Mozilla's CEO may have his reservations about Microsoft's jumping onto the Chromium bandwagon, but the change has resulted in a number of positives for users of both Google's and Microsoft's browsers.
The latest such change comes with respect to Chromium-based browsers' excessive battery drain. As Microsoft's engineers recently pointed out, Chromium browsers tend to exhibit excessive caching of data to the disk when dealing with media. And just a week after Microsoft raised a possible fix, Google has already added a flag to the latest Chrome Canary build that implements that very fix in the company's browser.
The new flag is called "Turn off caching of streaming media to disk" and is available for macOS, Windows, Linux, Chrome OS and Android. As a Google engineer explains, "This change will prevent the caching of certain media content to disk for the purpose of improving device battery life for users." He also notes that Chrome's current behaviour can also prevent your mobile device from entering low-power modes, further aggravating the pernicious effects Google's browser can have on your laptop's battery life.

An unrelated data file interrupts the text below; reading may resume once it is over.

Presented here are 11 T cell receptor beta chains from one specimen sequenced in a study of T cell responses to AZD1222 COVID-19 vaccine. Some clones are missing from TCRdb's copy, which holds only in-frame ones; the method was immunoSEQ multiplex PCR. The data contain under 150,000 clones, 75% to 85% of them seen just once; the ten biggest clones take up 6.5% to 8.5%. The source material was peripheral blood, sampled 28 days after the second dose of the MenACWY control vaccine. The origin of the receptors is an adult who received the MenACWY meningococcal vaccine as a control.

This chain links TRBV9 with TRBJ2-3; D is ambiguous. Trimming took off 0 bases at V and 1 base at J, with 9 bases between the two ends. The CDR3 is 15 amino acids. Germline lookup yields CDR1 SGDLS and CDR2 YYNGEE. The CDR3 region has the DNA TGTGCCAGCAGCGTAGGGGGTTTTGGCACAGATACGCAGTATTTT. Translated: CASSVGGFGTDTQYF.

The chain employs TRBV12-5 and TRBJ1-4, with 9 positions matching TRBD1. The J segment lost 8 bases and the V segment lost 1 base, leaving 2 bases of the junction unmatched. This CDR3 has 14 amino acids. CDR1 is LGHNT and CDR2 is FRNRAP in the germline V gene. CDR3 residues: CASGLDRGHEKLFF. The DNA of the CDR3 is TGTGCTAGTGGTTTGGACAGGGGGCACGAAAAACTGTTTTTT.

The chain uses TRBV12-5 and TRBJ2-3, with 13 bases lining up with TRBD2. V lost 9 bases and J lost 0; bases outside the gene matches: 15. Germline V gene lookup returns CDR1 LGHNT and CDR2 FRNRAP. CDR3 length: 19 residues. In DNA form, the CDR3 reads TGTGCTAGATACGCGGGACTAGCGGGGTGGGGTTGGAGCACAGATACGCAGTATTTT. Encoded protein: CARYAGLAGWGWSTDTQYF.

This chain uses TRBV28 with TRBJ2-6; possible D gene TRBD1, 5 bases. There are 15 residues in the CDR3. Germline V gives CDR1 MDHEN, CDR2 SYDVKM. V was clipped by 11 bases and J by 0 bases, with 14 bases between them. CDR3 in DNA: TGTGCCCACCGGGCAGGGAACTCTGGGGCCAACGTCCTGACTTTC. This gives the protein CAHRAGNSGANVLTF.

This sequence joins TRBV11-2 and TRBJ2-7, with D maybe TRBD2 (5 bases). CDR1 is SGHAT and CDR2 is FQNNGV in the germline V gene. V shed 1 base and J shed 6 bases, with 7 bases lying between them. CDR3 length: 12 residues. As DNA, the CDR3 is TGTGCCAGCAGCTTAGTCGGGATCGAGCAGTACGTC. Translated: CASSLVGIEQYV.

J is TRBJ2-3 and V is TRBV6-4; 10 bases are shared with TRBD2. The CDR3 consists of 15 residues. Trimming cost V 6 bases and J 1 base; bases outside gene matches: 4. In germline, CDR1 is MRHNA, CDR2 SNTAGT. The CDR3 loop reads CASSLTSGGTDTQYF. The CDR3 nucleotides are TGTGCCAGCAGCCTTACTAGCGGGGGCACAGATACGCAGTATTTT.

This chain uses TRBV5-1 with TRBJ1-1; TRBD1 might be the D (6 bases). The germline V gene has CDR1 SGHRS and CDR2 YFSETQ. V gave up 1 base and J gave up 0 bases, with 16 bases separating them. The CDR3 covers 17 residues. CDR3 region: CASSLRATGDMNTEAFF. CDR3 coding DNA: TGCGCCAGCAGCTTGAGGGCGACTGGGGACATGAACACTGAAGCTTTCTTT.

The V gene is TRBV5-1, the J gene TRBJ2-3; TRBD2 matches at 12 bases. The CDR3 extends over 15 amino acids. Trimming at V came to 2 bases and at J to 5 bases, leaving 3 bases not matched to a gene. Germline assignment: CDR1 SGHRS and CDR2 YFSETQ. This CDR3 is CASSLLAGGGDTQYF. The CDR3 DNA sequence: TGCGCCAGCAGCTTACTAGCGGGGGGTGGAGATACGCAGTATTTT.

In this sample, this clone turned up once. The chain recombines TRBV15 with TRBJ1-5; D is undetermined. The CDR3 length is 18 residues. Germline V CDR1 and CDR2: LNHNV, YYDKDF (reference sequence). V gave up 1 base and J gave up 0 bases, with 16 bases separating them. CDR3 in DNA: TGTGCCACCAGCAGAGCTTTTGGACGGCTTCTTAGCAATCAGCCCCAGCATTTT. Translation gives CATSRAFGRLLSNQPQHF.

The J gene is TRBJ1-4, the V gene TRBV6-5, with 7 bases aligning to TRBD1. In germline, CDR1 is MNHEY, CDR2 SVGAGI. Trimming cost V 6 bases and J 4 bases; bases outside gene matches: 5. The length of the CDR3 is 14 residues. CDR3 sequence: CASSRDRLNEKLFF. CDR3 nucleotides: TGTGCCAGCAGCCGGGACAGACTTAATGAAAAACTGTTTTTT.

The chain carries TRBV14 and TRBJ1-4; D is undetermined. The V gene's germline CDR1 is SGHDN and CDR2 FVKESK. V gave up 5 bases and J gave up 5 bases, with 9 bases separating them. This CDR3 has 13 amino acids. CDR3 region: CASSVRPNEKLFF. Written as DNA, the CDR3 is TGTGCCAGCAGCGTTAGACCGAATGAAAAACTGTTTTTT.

You can enable the feature, which is turned off by default, by inputting "chrome://flags" in the address bar and searching for 'caching' among the flags.